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Further pressure on NZ support for UN sanctions against Iraq
17 February 2000
Media statement for immediate release
Second Top UN official resigns in 3 days: puts further pressure on NZ support for UN sanctions against Iraq
The resignation of a second UN official in protest against the sanctions against Iraq has placed pressure on the new government, still reviewing New Zealand's policy of supporting the UN sanctions against Iraq.
Yesterday, Reuters and Associated Press announced that Ms. Jutta Berghardt, head of the UN World Food Programme (WFP) in Baghdad since January 1999 has resigned, apparently in protest at the sanctions. This follows on from the resignation on Tuesday of Hans von Sponeck, the United Nations' humanitarian co-ordinator in Iraq.
Von Sponeck and Burghardt are both senior German diplomats. AP and Reuters both cite sources that state she resigned because she saw sanctions as a "failure", and that in her resignation letter, she attributed civilian suffering to the sanctions. The WFP maintains she left for "personal reasons".
An Iraq Sanctions Medical Alert Group (ISMAG) spokesman, Dr. Marten Hutt, said that "It is clear this is the start of a UN revolt at senior levels. Von Sponeck was reported by Reuters today as saying "everyone here in the UN is concerned over the inadequacy of the oil-for-food programme...That is not just my view".
"How can New Zealand support a UN programme that UN officials implementing it are resigning in protest over? The situation is absurd. This places further pressure on the new government's foreign policy on Iraq. We know from our meetings with Phil Goff that he is personally deeply concerned with the delivery of humanitarian aid to Iraq. These latest resignations show that the oil-for-food programme is inadequate, even if implemented fully. We encourage the Minister to think beyond small bureaucratic gains and address the bigger question: what is the justification for non-military sanctions in the first place? We are awaiting the Minister's responses to these dramatic resignations"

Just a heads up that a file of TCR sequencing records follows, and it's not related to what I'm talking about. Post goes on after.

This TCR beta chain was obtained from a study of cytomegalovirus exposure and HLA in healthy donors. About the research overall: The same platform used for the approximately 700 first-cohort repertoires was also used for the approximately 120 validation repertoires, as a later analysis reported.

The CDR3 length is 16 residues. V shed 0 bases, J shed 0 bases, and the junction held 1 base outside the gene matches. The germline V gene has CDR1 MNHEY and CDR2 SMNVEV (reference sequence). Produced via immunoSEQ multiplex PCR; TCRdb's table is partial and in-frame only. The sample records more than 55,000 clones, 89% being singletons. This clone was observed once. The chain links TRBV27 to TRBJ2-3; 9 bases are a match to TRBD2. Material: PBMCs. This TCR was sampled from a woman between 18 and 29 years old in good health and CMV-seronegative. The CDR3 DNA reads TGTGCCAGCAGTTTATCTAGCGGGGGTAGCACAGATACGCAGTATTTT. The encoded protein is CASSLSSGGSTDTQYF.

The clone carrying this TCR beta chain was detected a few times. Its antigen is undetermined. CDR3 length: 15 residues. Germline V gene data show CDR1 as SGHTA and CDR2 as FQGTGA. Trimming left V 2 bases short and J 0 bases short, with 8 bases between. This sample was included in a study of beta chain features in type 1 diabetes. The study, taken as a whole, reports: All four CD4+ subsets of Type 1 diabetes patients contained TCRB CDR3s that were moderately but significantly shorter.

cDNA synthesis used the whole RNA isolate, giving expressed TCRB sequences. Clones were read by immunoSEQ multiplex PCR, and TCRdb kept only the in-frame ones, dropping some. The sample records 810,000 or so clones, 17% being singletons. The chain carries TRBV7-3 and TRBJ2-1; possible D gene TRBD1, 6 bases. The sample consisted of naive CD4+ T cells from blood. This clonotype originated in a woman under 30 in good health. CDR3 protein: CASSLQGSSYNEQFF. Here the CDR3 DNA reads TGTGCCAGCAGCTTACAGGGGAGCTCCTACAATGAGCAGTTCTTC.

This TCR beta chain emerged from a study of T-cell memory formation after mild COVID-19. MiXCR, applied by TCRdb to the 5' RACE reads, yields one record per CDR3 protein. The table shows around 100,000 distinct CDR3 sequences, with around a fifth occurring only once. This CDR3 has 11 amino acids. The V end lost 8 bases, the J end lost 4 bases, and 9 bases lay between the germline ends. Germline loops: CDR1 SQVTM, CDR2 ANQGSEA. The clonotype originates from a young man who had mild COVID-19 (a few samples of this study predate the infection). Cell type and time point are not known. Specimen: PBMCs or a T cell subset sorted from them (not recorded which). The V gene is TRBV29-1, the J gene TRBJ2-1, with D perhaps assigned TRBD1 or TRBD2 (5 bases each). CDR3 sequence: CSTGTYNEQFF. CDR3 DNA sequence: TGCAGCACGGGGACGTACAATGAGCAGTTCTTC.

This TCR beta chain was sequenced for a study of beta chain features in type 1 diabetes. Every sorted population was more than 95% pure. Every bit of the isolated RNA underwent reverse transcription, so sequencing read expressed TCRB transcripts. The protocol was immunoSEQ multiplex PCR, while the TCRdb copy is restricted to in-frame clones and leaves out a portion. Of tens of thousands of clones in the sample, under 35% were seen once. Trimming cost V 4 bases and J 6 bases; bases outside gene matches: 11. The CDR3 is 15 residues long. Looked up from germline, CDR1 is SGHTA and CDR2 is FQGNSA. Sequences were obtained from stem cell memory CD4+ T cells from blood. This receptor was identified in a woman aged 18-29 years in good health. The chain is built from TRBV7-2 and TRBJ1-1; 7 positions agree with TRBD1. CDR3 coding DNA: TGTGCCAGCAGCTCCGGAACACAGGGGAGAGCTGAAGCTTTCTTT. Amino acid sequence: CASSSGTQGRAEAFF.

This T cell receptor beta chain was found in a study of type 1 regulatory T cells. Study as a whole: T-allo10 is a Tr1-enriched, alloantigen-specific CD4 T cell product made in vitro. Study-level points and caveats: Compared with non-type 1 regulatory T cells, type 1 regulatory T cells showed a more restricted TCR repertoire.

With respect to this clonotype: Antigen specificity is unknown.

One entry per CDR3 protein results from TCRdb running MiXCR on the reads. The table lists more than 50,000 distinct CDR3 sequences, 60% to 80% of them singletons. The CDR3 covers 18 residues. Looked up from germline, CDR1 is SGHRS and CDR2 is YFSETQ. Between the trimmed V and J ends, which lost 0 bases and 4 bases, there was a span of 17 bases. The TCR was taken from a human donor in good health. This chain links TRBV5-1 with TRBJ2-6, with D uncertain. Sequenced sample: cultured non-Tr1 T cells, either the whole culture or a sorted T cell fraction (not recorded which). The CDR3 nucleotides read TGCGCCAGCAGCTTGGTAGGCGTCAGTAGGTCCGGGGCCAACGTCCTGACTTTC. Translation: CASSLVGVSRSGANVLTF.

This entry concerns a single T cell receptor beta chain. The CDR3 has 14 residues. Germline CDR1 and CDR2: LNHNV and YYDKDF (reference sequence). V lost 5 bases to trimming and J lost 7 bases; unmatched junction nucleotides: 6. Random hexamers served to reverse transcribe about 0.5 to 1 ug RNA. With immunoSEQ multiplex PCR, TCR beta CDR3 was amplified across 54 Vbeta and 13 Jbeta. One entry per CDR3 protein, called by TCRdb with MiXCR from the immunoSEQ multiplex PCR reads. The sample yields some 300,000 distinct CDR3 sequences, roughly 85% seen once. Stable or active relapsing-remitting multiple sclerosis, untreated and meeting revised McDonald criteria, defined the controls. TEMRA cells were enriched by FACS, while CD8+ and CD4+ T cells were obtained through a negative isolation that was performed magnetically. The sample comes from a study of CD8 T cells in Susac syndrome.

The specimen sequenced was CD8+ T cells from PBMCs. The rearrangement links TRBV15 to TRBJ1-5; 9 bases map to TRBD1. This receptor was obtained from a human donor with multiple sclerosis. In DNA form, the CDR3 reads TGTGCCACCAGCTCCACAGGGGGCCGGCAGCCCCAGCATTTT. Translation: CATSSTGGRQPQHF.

Mr. Kofi Annan, UN Secretary-General, will be in New Zealand next week, and the resignations of these top UN Iraq officials is expected to be be discussed with Prime Minister Helen Clark and Foreign Affairs Minister Phil Goff. Although under current review, the NZ government position is to support the sanctions against Iraq, mainly through sending frigates to the Gulf. UNICEF argues the sanctions directly result in the death of 4,500 children per month.
The resignation of Von Sponeck follows that of his predecessor, Denis Halliday, who will be in New Zealand briefing officials and politicians in April. Halliday also resigned in protest at what he called the "futility" of sanctions.
An Iraq Sanctions Medical Alert Group (ISMAG) spokesman, Dr. Marten Hutt, said that "The statements and resignation of Von Sponeck and Burghardt is the latest in a long line of diplomats, soldiers, doctors, politicians and journalists - who have recently seriously questioned the nature of policy towards Iraq. As Oscar Wilde might have said "To have lost one senior UN official is careless, to lose two is a tragedy". Von Sponeck and Burghardt, like Halliday before them, have been brave and honourable. The sanctions are immoral, unjust and ineffective".
"With Phil Goff and Helen Clark meeting Kofi Annan next week, and possibly Denis Halliday in April, now is the time for the new government to reconsider their policy position on Iraq sanctions ".